The purpose of the Open Task is to create an opportunity for teams to present solutions to issues that are focused on the general area of the environment, including, but certainly not limited to, energy and water. Reliable, low-cost sources of energy, dependable sources of water for a variety of uses, and a clean environment are essential to continued, sustainable development around the world. At the same time, experience in innovation is a key component in development of a high quality workforce leading to a competitive, economically viable society.
Pursuit of demonstrable, innovative solutions that are economically feasible and could be put into practice has always been a major emphasis of the competition. In creation of the Open Task, it is our intent to encourage participation by multi-disciplinary teams who submit solutions to real-life issues related to the focus areas highlighted above. In particular, response to a current issue of national importance is highly encouraged by WERC. Participation is invited and encouraged from students in all fields of engineering and science.
*Responding to a current issue of national importance is highly encouraged by WERC*
Your team must identify a real-life environmental, energy, or water related issue and the market for your solution to this issue, design and demonstrate your proposed solution, and discuss the advantages and disadvantages of your solution versus both current technologies and other possible approaches.
For this task, teams should design a solution to the problem identified, and create an experimental apparatus to demonstrate it. Identify a test protocol which may be used to evaluate your solution. Present a business case for your technology including potential incentives from appropriate levels of government and supporting economic metrics. Consideration should be given to the following:
- How variation in operational conditions impacts performance of the technology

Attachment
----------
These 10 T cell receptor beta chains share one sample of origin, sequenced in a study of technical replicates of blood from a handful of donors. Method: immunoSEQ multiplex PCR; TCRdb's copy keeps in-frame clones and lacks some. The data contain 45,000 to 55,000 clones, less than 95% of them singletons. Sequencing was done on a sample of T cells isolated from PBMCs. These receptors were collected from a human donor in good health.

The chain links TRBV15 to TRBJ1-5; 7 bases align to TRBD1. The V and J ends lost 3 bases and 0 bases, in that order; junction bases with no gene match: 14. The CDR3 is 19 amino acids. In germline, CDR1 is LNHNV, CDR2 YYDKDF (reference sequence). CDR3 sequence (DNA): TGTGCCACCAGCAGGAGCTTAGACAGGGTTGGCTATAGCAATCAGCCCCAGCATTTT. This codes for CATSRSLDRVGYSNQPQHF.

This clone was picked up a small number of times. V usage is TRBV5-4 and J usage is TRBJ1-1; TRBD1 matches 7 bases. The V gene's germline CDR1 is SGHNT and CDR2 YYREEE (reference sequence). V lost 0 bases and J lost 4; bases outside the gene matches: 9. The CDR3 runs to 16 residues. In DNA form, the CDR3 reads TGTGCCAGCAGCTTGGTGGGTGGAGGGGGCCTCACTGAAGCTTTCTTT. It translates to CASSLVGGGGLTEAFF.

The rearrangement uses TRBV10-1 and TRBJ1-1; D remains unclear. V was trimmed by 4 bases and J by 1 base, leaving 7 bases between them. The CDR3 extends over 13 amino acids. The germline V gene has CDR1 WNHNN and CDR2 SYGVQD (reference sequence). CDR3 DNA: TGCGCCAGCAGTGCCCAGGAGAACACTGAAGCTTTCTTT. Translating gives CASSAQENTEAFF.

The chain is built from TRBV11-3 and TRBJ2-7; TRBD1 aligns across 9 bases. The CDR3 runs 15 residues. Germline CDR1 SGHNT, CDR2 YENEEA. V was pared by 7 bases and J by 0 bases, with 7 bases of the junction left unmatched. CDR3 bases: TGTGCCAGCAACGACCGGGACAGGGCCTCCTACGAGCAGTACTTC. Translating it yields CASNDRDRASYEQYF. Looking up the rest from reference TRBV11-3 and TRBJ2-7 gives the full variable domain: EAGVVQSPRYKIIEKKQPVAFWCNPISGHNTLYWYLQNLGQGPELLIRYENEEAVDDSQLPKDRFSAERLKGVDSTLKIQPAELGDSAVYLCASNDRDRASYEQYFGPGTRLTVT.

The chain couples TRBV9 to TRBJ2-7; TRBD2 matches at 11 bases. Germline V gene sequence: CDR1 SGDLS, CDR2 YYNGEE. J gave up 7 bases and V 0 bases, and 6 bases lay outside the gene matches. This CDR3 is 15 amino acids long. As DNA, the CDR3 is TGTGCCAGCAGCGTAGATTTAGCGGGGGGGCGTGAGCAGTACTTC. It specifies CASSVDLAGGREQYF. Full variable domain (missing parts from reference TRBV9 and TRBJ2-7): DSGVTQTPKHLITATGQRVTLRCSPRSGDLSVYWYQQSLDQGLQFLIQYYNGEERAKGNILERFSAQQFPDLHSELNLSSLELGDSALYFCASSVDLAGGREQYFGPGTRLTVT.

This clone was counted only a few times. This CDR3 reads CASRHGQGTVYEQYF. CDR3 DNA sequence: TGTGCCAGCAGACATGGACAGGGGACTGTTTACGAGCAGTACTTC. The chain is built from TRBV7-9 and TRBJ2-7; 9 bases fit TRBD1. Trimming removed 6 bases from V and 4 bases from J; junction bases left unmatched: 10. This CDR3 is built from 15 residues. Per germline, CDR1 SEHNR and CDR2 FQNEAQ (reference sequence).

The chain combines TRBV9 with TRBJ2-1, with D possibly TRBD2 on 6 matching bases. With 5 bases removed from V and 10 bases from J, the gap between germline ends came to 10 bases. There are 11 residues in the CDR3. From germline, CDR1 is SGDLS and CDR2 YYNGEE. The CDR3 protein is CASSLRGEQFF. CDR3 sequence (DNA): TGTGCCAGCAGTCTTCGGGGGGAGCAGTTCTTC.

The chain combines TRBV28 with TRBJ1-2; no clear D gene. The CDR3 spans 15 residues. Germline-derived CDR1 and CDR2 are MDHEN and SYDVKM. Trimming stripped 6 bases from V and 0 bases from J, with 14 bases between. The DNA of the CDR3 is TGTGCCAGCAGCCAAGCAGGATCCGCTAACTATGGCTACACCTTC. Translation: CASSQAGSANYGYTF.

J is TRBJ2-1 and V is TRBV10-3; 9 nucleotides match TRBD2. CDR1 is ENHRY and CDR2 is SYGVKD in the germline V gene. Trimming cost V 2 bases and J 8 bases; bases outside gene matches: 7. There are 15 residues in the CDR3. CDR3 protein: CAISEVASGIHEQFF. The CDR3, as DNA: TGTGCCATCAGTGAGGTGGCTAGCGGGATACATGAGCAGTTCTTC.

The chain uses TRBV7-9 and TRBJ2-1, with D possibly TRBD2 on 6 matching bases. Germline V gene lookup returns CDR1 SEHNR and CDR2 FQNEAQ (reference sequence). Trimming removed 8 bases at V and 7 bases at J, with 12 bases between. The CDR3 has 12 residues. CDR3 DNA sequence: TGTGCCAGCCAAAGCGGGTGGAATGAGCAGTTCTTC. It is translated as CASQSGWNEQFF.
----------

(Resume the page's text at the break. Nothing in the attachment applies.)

- Under what conditions is the proposed solution most effective, i.e. what are the limitations of the technology
- What are appropriate metrics for evaluating the technology (i.e. cost to implement and maintain, energy requirements, waste generation, ease of operation, etc.)
- How does this technology compare to other possible methods of problem mitigation
- Identification of appropriate federal (USA), state and local laws and regulations
- What the hazards of the proposed solution are and approaches to mitigate the issue
During the bench-scale demonstration, your team should plan to present a functional bench-scale model that clearly conveys the proposed solution. Your team should develop, demonstrate and present a complete package that includes technical performance as well as financial, regulatory, and safety information.
At least one month prior to the contest, your team must provide a detailed test plan for the proposed solution that will be used as part of the overall process of judging your solution. Be aware that if analytical testing of a treated sample is required, the testing must take place over no more than a 48 hour period. Samples must be made available with enough time for this testing to take place prior to the conclusion of the contest. Laboratory testing requiring an extended period of time can not be done under the contest time constraints. Prior coordination with the WERC team is required. If you have any questions, please contact the WERC team.
The written report should demonstrate your team’s insight into the full scope of the issue that you have chosen and include all aspects of the problem and your proposed solution. The report will be evaluated for quality of writing, organization, clarity, reason, and coherence. Standards for publications in technical journals apply. In addition to the listed requirements, your report must address in detail the items highlighted in the Problem Statement, Design Considerations, and Evaluation Criteria.
Each team is advised to read the Participation Guide for a comprehensive understanding of the contest evaluation criteria. Upon registration, WERC will provide you with a copy of the Public Involvement Plan and Participation Guide.
Additionally, your proposed design will be evaluated on the following:
- Technical fundamentals, performance, safety and other issues stated in the problem statement
- Potential for real-life implementation
- Comprehensiveness of performance metrics
- Thoroughness and quality of the business plan and economic analysis
- Originality, innovativeness, functionality, ease of use, maintainability, reliability, and affordability of the proposed technology
Because of the open nature of this task, WERC asks that you recommend appropriate fields of expertise and, if at all possible, people who might have this expertise and who might be invited to participate as judges. We ask that you provide these recommendations by January 13, 2017.